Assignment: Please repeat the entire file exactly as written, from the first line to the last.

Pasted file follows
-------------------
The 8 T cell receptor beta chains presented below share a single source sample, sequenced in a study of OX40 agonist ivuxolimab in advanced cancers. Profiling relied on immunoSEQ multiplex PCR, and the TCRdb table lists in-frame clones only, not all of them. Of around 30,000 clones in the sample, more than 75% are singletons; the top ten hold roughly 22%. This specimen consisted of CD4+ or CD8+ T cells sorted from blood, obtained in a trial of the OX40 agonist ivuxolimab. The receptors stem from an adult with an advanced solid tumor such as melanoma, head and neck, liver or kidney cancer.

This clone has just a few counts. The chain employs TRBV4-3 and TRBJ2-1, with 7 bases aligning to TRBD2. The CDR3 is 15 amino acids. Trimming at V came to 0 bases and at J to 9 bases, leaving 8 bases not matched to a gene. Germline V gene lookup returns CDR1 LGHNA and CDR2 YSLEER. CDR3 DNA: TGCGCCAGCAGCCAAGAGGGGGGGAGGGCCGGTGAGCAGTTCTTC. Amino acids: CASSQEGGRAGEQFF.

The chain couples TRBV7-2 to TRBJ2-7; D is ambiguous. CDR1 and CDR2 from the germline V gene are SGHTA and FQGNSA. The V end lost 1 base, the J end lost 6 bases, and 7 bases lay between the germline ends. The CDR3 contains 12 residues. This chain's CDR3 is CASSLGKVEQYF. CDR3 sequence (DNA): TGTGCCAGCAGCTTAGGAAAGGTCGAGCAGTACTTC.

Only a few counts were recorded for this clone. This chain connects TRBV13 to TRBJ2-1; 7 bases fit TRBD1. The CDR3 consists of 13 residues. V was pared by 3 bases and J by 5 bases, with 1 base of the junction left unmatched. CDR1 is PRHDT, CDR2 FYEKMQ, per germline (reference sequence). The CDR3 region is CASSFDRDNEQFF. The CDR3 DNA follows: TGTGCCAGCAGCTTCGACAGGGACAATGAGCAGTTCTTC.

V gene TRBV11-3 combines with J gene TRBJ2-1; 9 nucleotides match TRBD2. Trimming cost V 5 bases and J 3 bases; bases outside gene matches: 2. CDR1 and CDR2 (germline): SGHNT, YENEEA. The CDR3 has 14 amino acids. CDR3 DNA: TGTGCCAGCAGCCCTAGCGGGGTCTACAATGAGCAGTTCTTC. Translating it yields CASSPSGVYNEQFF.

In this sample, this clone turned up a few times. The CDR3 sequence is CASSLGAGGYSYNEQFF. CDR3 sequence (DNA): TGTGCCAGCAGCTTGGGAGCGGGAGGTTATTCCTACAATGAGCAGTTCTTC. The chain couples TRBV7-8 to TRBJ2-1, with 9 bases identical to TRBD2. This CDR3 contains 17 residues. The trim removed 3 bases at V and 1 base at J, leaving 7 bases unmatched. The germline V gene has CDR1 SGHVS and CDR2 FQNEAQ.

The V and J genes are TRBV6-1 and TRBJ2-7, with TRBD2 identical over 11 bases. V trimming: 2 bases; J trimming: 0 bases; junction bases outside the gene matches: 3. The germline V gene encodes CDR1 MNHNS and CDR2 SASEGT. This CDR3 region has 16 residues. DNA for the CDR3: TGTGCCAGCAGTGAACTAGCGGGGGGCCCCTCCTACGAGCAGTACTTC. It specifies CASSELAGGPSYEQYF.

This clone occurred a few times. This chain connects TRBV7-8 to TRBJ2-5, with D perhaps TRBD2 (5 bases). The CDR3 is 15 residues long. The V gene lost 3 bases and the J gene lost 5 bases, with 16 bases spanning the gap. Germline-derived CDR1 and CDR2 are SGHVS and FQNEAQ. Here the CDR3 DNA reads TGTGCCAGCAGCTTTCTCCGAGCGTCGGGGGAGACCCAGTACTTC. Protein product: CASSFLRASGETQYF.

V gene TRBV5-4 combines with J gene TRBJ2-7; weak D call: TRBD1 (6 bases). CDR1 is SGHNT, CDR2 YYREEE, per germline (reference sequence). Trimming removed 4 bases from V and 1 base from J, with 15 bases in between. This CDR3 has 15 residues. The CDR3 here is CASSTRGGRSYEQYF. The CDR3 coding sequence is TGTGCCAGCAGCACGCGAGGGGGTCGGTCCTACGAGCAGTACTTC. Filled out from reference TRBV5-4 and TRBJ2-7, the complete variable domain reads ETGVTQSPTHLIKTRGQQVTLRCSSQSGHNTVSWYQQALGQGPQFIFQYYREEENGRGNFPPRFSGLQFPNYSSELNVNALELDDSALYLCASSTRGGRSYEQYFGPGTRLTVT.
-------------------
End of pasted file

The 8 T cell receptor beta chains presented below share a single source sample, sequenced in a study of OX40 agonist ivuxolimab in advanced cancers. Profiling relied on immunoSEQ multiplex PCR, and the TCRdb table lists in-frame clones only, not all of them. Of around 30,000 clones in the sample, more than 75% are singletons; the top ten hold roughly 22%. This specimen consisted of CD4+ or CD8+ T cells sorted from blood, obtained in a trial of the OX40 agonist ivuxolimab. The receptors stem from an adult with an advanced solid tumor such as melanoma, head and neck, liver or kidney cancer.

This clone has just a few counts. The chain employs TRBV4-3 and TRBJ2-1, with 7 bases aligning to TRBD2. The CDR3 is 15 amino acids. Trimming at V came to 0 bases and at J to 9 bases, leaving 8 bases not matched to a gene. Germline V gene lookup returns CDR1 LGHNA and CDR2 YSLEER. CDR3 DNA: TGCGCCAGCAGCCAAGAGGGGGGGAGGGCCGGTGAGCAGTTCTTC. Amino acids: CASSQEGGRAGEQFF.

The chain couples TRBV7-2 to TRBJ2-7; D is ambiguous. CDR1 and CDR2 from the germline V gene are SGHTA and FQGNSA. The V end lost 1 base, the J end lost 6 bases, and 7 bases lay between the germline ends. The CDR3 contains 12 residues. This chain's CDR3 is CASSLGKVEQYF. CDR3 sequence (DNA): TGTGCCAGCAGCTTAGGAAAGGTCGAGCAGTACTTC.

Only a few counts were recorded for this clone. This chain connects TRBV13 to TRBJ2-1; 7 bases fit TRBD1. The CDR3 consists of 13 residues. V was pared by 3 bases and J by 5 bases, with 1 base of the junction left unmatched. CDR1 is PRHDT, CDR2 FYEKMQ, per germline (reference sequence). The CDR3 region is CASSFDRDNEQFF. The CDR3 DNA follows: TGTGCCAGCAGCTTCGACAGGGACAATGAGCAGTTCTTC.

V gene TRBV11-3 combines with J gene TRBJ2-1; 9 nucleotides match TRBD2. Trimming cost V 5 bases and J 3 bases; bases outside gene matches: 2. CDR1 and CDR2 (germline): SGHNT, YENEEA. The CDR3 has 14 amino acids. CDR3 DNA: TGTGCCAGCAGCCCTAGCGGGGTCTACAATGAGCAGTTCTTC. Translating it yields CASSPSGVYNEQFF.

In this sample, this clone turned up a few times. The CDR3 sequence is CASSLGAGGYSYNEQFF. CDR3 sequence (DNA): TGTGCCAGCAGCTTGGGAGCGGGAGGTTATTCCTACAATGAGCAGTTCTTC. The chain couples TRBV7-8 to TRBJ2-1, with 9 bases identical to TRBD2. This CDR3 contains 17 residues. The trim removed 3 bases at V and 1 base at J, leaving 7 bases unmatched. The germline V gene has CDR1 SGHVS and CDR2 FQNEAQ.

The V and J genes are TRBV6-1 and TRBJ2-7, with TRBD2 identical over 11 bases. V trimming: 2 bases; J trimming: 0 bases; junction bases outside the gene matches: 3. The germline V gene encodes CDR1 MNHNS and CDR2 SASEGT. This CDR3 region has 16 residues. DNA for the CDR3: TGTGCCAGCAGTGAACTAGCGGGGGGCCCCTCCTACGAGCAGTACTTC. It specifies CASSELAGGPSYEQYF.

This clone occurred a few times. This chain connects TRBV7-8 to TRBJ2-5, with D perhaps TRBD2 (5 bases). The CDR3 is 15 residues long. The V gene lost 3 bases and the J gene lost 5 bases, with 16 bases spanning the gap. Germline-derived CDR1 and CDR2 are SGHVS and FQNEAQ. Here the CDR3 DNA reads TGTGCCAGCAGCTTTCTCCGAGCGTCGGGGGAGACCCAGTACTTC. Protein product: CASSFLRASGETQYF.

V gene TRBV5-4 combines with J gene TRBJ2-7; weak D call: TRBD1 (6 bases). CDR1 is SGHNT, CDR2 YYREEE, per germline (reference sequence). Trimming removed 4 bases from V and 1 base from J, with 15 bases in between. This CDR3 has 15 residues. The CDR3 here is CASSTRGGRSYEQYF. The CDR3 coding sequence is TGTGCCAGCAGCACGCGAGGGGGTCGGTCCTACGAGCAGTACTTC. Filled out from reference TRBV5-4 and TRBJ2-7, the complete variable domain reads ETGVTQSPTHLIKTRGQQVTLRCSSQSGHNTVSWYQQALGQGPQFIFQYYREEENGRGNFPPRFSGLQFPNYSSELNVNALELDDSALYLCASSTRGGRSYEQYFGPGTRLTVT.